Wednesday, June 6, 2012

Shades of Grey: Joel Grey and Family

On my recent trip to New York City, I indulged my passion for Broadway musicals by taking in Anything Goes, a show that was fresh and new in 1934. Back then, the songs Cole Porter wrote for the leading lady were belted out by Ethel Merman, she of the cast-iron lungs. For this Tony-winning revival, the adorable Sutton Foster got Merman’s Reno Sweeney role, but by the time I saw the show she had departed. Still, the cast was filled with veteran stage performers who sang and tapdanced up a storm. One of the cutest -- and certainly the oldest -- was Joel Grey, who’s still cavorting on Broadway at age 80.

In this romp set aboard a transatlantic luxury liner, Grey plays Moonface Martin, aka Public Enemy #13. Frankly, he seems too nice to be entirely convincing as a dangerous (though lovable) gangster. But the audience adores him, and you’ve got to give him credit for stamina. I also salute Joel Grey for his part in a show biz dynasty. His father, Mickey Katz, was a clarinetist and band leader with a distinctly Jewish appeal. Back in the days when Yiddishisms were understandable only to one small ethnic community, Katz amused his chosen people by recording parodies of familiar Fifties pop tunes. In his repertoire, the Kay Starr hit song “Wheel of Fortune” became “Schlemiel of Fortune,” and “Shrimp Boats Is A-Comin’, There’s Dancin’ Tonight” turned into “Herring Boats Is A-Comin’, With Bagels and Lox.”

When Katz’s son Joel came of age, he shed his obviously ethnic surname, and struck out on his own as a song-and-dance man. There’s an invaluable Youtube clip of Joel Grey at age 18, tripping the light fantastic on Eddie Cantor‘s TV show in 1954. He was performing on Broadway as early as 1951, first in his father’s musical revue, Borscht Capades, but later in plays and book musicals. His real break came in 1966 with Kander and Ebb's Cabaret. Grey’s iconic performance as the grotesque Master of Ceremonies who holds court at Berlin’s Kit Kat Club as the Nazis rise to power won him a Tony award. When the play was brilliantly translated to the screen by Bob Fosse, Grey added a best supporting actor Oscar to his mantel. He’s since made plenty of film and TV appearances, but Hollywood has never known quite what to do with this tiny, talented man. Though he was once touted as Hollywood’s next Danny Kaye, the decline of movie musicals sent him back to Broadway, and he's never left.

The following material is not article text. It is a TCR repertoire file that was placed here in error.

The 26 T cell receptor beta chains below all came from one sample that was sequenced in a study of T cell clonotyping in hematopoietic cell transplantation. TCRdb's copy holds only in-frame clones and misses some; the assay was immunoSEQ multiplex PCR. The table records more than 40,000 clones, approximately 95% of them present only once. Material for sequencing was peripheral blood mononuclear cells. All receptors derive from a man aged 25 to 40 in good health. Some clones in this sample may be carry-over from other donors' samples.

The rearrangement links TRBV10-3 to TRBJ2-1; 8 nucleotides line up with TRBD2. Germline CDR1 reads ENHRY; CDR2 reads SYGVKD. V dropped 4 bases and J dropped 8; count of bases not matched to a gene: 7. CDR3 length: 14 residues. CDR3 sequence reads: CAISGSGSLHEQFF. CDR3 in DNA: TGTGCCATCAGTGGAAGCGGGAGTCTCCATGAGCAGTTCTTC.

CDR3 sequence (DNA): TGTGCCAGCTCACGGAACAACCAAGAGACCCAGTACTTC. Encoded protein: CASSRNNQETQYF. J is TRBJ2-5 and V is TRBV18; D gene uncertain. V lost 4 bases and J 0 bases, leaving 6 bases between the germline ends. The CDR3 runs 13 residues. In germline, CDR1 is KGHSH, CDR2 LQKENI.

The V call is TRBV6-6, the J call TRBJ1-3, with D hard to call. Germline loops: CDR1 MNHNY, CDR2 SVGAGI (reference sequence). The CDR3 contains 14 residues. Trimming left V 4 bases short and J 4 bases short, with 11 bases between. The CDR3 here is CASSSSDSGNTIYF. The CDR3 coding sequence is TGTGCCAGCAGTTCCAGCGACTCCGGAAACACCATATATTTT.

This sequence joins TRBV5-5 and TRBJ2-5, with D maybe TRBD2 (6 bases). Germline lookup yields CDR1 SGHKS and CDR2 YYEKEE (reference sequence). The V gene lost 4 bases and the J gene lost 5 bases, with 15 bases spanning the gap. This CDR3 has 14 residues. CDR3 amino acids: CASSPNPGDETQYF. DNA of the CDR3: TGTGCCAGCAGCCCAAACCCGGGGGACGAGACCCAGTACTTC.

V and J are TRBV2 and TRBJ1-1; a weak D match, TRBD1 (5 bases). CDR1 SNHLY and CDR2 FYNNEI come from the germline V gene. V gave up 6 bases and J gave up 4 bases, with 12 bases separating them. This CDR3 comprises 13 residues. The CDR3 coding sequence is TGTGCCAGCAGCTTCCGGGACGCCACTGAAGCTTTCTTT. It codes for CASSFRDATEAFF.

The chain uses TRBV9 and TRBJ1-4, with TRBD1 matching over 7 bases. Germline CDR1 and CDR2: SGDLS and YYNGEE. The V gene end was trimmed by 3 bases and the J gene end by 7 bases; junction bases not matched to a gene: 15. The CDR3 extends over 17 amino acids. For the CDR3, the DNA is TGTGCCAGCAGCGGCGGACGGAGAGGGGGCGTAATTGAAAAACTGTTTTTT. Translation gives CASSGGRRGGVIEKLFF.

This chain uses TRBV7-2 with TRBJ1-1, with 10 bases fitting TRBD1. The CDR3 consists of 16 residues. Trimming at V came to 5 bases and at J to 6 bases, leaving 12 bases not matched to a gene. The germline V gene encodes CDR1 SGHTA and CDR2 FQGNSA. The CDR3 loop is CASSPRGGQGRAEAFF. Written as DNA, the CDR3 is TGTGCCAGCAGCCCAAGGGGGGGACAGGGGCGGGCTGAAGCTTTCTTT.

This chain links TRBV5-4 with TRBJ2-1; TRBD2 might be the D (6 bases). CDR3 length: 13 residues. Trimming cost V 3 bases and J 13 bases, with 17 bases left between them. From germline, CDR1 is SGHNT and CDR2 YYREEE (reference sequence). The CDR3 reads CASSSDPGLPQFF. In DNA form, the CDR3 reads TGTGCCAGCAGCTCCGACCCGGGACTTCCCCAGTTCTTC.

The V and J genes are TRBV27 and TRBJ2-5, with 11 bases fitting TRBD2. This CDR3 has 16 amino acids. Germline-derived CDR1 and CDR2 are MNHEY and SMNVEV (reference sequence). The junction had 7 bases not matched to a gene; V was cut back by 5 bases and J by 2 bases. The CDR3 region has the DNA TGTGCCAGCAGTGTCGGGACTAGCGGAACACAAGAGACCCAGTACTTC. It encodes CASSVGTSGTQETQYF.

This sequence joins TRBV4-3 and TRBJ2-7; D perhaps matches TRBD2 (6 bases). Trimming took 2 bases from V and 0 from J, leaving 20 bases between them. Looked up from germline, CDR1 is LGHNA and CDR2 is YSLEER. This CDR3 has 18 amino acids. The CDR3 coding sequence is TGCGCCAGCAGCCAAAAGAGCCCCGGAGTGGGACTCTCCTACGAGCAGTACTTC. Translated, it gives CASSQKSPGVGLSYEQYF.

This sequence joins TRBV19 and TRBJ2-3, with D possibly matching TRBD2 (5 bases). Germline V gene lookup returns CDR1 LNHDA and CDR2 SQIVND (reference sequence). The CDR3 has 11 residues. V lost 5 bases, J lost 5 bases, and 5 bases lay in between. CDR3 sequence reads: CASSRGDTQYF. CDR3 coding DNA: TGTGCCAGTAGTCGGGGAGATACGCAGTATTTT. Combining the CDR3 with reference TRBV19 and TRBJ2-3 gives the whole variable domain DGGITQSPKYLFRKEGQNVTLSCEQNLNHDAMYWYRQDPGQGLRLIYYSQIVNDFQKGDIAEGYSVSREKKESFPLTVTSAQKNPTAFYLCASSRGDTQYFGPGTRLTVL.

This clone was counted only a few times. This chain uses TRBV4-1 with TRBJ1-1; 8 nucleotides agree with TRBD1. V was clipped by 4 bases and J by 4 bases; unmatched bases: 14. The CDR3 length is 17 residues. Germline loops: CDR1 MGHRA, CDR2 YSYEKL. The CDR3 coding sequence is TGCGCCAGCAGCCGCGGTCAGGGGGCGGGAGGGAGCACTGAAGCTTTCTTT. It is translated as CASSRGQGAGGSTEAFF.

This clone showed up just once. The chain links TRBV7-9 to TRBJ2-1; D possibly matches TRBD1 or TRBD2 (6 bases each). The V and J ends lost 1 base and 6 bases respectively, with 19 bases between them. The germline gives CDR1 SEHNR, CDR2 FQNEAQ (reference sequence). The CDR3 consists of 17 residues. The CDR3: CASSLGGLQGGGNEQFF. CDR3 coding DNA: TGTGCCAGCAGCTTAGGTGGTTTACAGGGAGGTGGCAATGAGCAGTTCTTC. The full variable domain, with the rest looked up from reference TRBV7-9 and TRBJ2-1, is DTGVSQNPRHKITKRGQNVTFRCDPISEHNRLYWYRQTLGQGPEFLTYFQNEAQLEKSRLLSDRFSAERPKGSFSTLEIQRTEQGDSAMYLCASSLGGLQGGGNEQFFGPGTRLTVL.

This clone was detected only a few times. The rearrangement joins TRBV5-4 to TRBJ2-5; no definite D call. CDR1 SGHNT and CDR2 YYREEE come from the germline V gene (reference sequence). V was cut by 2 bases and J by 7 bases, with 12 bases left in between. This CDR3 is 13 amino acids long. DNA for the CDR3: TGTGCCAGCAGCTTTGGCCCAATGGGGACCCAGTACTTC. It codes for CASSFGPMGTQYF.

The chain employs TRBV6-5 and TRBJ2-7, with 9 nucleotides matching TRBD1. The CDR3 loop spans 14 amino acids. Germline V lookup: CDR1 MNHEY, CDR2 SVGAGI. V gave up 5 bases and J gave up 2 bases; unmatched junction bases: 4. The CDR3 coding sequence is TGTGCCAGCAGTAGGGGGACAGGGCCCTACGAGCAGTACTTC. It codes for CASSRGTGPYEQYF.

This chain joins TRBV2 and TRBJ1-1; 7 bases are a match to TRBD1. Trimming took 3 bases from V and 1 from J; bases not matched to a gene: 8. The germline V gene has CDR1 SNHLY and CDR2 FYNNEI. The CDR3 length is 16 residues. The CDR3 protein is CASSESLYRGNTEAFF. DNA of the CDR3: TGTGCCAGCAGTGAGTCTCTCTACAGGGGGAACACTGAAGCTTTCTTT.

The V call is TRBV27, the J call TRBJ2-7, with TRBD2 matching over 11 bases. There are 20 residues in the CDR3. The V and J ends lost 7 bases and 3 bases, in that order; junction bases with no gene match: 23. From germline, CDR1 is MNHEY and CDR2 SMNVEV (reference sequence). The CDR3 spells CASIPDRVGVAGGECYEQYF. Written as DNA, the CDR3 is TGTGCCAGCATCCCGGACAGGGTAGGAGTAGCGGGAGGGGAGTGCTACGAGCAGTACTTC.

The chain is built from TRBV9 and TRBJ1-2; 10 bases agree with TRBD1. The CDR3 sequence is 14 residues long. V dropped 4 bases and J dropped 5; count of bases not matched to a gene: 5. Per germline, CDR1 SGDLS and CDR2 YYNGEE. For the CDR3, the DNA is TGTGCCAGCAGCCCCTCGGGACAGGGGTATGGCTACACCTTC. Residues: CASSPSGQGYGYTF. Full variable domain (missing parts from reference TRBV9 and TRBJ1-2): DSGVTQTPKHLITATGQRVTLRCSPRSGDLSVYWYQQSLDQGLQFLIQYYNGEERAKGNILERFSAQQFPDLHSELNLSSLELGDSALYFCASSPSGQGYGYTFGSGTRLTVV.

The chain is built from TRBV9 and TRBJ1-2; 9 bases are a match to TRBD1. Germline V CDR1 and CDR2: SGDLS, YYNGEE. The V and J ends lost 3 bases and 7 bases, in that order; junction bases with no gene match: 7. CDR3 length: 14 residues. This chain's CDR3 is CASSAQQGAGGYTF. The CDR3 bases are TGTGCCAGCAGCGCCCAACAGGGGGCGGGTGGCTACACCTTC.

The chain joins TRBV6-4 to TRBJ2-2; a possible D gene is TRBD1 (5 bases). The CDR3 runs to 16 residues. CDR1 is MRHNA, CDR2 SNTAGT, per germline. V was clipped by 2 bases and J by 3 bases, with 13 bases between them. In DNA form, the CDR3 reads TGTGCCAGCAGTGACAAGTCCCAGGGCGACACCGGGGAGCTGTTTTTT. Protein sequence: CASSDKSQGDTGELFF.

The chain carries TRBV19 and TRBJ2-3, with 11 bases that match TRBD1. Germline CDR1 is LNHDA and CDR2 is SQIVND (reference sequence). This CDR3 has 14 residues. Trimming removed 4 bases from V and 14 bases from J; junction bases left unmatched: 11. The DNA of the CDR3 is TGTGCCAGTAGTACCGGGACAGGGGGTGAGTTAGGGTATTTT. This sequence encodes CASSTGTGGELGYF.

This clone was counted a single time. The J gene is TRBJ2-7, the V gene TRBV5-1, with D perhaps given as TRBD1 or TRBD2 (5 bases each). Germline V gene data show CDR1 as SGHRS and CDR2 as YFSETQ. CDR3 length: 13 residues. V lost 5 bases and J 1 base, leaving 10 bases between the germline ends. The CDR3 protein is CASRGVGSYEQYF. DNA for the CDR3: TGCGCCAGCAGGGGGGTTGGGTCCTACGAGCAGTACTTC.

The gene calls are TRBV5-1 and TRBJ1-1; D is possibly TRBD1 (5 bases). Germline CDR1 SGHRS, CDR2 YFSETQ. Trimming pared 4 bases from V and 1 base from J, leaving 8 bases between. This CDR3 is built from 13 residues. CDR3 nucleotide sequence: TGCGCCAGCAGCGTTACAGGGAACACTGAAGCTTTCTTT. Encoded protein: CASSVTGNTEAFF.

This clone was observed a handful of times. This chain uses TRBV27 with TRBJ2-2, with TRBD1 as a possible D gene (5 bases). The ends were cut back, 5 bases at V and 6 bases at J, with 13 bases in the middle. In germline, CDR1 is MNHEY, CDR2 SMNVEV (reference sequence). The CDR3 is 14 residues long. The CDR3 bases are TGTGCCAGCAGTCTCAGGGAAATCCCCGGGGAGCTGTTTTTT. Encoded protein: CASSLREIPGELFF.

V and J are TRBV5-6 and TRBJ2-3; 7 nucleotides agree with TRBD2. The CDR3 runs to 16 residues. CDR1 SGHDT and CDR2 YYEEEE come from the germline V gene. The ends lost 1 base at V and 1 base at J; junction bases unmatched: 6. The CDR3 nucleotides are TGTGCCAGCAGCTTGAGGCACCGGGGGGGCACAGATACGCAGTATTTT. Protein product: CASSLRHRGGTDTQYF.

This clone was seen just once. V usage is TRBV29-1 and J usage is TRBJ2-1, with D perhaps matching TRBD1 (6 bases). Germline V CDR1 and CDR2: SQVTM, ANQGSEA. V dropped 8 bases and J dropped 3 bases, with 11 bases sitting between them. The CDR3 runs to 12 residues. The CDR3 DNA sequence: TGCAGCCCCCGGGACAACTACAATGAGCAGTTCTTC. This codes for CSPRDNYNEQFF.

Then there’s Grey’s daughter, Jennifer. Lithe and lovely, she started out strong with two 1980s hit films, playing the sister in Ferris Bueller’s Day Off and Baby (the one who shouldn’t be put in the corner) in Dirty Dancing. In the latter film, her romantic duets with Patrick Swayze heated up the screen, and sent millions of young girls off in search of their own sexy dance instructors. But Jennifer’s path turned out to be star-crossed, plagued by injuries, soured relationships, and roles of only middling interest. Her life improved considerably in 2010, when she competed on Dancing With the Stars. At age 50, she overcame stress and serious spine issues to perform challenging routines with the exuberance of a much younger woman. When she and her partner emerged triumphant, her dad was in the audience cheering her on.

This weekend Broadway will be handing out its Tony Awards. One will probably go to the revival of Stephen Sondheim’s great show, Follies. There’s a song in Follies that probably has special meaning for Joel Grey and family: “I’m Still Here.”


  1. He's a wonderfully talented man. Of course, I'm going to pick one of his goofiest roles as my favorite - but how could you not love Joel Grey cast as a Korean martial arts master named Chiun, in full latex Asian makeup - from Remo Williams: The Adventure Begins? I know, it's not PC - but really - he's quite amazing in it!

  2. I've never seen that, Mr. Craig. Perhaps YouTube has a snippet.

  3. Here's tge trailer - with a good dose of Chiun :

  4. What fun! Seems like there's a small dose of The Matrix, sans the mysticism.